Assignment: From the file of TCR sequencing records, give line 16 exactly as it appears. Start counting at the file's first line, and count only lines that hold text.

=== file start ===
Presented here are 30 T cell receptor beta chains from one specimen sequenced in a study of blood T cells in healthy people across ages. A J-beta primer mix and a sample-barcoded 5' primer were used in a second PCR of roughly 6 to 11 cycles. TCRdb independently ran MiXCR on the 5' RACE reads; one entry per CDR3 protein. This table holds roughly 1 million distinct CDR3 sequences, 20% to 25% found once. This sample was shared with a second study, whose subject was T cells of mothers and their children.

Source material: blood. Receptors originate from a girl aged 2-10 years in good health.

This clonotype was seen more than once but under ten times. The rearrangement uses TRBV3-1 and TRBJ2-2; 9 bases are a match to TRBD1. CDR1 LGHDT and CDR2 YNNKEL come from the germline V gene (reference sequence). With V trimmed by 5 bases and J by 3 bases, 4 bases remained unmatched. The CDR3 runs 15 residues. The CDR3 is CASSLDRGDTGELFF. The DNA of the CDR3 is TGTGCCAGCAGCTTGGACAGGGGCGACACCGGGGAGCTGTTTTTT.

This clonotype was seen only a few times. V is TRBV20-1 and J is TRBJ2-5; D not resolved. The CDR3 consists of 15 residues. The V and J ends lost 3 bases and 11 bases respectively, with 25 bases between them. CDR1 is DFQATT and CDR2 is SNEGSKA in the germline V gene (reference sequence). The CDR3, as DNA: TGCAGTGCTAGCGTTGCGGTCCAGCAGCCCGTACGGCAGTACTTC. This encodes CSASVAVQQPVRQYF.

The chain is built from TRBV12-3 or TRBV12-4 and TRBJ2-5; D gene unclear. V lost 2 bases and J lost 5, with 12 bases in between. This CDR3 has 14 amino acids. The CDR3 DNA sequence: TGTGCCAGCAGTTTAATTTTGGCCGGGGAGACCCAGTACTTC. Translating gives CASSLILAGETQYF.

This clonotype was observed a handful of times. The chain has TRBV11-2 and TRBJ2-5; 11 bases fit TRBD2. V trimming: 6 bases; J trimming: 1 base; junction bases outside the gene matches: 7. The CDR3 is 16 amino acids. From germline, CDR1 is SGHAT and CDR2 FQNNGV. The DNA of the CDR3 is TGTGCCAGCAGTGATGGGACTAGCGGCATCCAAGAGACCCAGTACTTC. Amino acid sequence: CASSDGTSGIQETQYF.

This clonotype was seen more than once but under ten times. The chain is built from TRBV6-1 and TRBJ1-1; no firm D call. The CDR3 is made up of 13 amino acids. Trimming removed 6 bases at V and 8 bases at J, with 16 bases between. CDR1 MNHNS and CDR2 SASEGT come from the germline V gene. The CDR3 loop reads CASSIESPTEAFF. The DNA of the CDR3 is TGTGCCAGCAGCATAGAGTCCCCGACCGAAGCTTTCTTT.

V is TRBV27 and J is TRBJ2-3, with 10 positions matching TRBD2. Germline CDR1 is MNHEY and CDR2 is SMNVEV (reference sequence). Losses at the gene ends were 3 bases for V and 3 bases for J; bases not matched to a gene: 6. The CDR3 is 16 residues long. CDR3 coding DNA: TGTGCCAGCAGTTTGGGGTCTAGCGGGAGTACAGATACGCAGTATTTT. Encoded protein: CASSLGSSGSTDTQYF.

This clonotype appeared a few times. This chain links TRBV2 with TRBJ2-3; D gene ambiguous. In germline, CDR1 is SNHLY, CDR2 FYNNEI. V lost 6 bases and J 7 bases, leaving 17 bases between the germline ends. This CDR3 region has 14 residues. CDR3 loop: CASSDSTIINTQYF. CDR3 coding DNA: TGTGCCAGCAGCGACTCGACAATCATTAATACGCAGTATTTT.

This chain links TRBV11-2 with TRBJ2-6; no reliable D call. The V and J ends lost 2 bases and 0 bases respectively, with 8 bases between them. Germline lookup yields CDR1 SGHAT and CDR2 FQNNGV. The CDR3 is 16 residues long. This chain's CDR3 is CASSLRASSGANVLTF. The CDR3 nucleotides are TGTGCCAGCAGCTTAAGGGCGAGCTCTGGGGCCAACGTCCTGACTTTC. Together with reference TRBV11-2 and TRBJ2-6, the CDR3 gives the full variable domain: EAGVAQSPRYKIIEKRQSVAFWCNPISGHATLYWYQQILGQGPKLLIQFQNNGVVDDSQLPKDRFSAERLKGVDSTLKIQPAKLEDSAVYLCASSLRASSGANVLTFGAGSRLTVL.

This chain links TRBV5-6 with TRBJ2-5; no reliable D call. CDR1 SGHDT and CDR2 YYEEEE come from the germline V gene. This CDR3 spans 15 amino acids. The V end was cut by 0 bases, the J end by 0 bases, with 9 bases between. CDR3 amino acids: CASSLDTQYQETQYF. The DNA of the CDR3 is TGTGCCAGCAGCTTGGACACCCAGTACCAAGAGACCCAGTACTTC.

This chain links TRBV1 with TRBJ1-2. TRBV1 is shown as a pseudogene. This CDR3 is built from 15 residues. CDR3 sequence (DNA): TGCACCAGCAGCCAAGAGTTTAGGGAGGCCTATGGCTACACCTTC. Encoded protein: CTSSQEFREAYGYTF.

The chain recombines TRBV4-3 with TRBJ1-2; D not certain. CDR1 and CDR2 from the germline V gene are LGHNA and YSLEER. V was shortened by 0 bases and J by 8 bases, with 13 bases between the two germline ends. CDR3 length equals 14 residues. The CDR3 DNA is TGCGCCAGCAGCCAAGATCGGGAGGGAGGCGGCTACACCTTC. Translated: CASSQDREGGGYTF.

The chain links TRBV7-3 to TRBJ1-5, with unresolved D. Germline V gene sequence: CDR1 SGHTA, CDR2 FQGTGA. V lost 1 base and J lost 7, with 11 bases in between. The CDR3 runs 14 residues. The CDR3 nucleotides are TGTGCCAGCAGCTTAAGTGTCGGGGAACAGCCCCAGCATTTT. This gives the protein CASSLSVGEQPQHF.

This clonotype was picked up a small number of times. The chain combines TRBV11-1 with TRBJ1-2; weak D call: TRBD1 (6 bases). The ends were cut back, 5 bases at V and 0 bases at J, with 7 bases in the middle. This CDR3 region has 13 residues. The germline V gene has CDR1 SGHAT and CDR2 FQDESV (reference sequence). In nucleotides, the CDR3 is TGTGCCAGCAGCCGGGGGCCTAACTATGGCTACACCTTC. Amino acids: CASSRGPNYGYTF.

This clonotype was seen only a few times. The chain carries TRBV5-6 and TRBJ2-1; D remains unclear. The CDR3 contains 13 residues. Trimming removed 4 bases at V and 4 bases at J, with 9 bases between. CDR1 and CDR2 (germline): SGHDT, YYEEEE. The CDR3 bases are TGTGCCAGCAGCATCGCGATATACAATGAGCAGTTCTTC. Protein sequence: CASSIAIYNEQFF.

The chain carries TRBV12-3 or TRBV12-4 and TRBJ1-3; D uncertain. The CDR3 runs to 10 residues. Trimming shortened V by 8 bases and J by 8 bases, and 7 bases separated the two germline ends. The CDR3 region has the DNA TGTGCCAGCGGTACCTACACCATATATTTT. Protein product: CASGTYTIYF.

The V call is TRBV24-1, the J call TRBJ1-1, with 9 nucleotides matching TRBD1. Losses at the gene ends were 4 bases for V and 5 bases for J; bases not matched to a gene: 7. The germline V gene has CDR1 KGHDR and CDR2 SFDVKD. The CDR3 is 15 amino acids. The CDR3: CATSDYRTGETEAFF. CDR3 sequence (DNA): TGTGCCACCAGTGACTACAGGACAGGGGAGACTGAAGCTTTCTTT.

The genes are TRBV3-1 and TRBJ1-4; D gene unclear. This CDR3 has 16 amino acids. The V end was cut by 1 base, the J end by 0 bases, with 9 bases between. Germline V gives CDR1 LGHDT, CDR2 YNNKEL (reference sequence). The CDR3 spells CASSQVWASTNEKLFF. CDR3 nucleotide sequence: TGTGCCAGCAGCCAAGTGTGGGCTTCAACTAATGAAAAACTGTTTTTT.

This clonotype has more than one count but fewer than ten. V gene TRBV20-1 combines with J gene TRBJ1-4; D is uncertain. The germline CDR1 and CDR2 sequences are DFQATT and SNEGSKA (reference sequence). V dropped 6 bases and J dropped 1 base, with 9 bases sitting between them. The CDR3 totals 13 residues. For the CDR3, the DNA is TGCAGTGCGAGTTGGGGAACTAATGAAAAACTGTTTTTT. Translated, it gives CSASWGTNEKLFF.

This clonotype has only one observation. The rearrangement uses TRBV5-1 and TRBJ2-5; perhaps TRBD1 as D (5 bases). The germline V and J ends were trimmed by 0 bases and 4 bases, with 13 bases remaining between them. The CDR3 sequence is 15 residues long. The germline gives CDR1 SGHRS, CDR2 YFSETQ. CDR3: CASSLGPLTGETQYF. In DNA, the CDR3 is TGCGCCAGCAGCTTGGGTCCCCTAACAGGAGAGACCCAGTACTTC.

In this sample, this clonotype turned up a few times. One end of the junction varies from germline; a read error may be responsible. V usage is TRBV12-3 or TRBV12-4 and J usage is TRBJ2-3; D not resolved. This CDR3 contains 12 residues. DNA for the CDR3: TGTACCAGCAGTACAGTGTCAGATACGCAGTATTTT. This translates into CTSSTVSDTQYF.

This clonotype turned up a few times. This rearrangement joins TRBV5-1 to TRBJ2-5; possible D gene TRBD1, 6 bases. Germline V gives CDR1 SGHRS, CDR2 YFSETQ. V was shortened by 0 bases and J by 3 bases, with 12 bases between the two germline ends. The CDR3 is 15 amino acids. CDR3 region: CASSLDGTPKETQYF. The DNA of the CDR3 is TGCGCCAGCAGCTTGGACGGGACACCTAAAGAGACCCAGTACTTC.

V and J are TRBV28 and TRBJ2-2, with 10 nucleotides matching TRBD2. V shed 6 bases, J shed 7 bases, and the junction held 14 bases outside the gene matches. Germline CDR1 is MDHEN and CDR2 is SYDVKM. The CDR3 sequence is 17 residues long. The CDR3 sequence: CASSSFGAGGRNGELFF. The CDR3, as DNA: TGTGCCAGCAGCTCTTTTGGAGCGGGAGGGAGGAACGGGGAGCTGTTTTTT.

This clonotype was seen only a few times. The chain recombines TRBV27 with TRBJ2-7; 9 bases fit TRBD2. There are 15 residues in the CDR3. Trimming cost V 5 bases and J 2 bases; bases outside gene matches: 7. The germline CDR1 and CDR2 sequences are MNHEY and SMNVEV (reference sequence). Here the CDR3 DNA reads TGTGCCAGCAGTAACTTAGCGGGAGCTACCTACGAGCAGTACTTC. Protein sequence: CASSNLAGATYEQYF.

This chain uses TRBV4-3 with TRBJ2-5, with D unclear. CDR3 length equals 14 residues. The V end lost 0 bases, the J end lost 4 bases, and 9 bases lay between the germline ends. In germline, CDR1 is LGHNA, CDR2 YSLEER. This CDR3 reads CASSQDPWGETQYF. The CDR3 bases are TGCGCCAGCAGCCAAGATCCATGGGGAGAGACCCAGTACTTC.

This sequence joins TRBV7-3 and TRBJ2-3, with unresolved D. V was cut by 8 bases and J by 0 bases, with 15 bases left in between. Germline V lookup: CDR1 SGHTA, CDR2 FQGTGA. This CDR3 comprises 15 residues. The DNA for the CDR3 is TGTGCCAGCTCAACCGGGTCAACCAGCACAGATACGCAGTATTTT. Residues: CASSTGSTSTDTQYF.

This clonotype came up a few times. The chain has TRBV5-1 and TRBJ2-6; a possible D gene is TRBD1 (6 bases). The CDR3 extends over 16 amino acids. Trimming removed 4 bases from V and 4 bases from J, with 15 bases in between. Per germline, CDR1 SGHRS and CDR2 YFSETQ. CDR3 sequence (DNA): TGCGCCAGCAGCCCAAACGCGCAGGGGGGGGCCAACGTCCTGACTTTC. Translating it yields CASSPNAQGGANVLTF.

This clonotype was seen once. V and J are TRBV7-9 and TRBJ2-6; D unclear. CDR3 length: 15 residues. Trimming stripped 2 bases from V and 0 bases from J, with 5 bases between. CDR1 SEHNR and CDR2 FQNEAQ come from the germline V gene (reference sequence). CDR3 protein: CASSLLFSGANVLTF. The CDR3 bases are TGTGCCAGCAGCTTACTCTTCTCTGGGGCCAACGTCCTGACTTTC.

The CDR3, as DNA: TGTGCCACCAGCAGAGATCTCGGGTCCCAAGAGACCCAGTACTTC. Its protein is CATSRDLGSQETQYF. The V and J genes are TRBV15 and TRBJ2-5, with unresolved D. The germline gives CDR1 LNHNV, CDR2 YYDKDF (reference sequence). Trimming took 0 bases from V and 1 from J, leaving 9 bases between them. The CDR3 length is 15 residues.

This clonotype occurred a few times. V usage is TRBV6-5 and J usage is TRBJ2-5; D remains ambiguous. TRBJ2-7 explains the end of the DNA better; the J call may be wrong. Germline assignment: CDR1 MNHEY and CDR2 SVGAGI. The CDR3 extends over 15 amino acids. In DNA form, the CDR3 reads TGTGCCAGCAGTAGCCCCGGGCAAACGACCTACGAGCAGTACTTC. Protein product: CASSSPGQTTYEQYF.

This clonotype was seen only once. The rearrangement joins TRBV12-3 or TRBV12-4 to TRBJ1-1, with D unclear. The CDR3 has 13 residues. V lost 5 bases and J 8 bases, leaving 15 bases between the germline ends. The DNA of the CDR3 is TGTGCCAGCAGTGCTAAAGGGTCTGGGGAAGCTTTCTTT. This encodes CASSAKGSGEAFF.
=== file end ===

This clonotype was seen only a few times. The chain carries TRBV5-6 and TRBJ2-1; D remains unclear. The CDR3 contains 13 residues. Trimming removed 4 bases at V and 4 bases at J, with 9 bases between. CDR1 and CDR2 (germline): SGHDT, YYEEEE. The CDR3 bases are TGTGCCAGCAGCATCGCGATATACAATGAGCAGTTCTTC. Protein sequence: CASSIAIYNEQFF.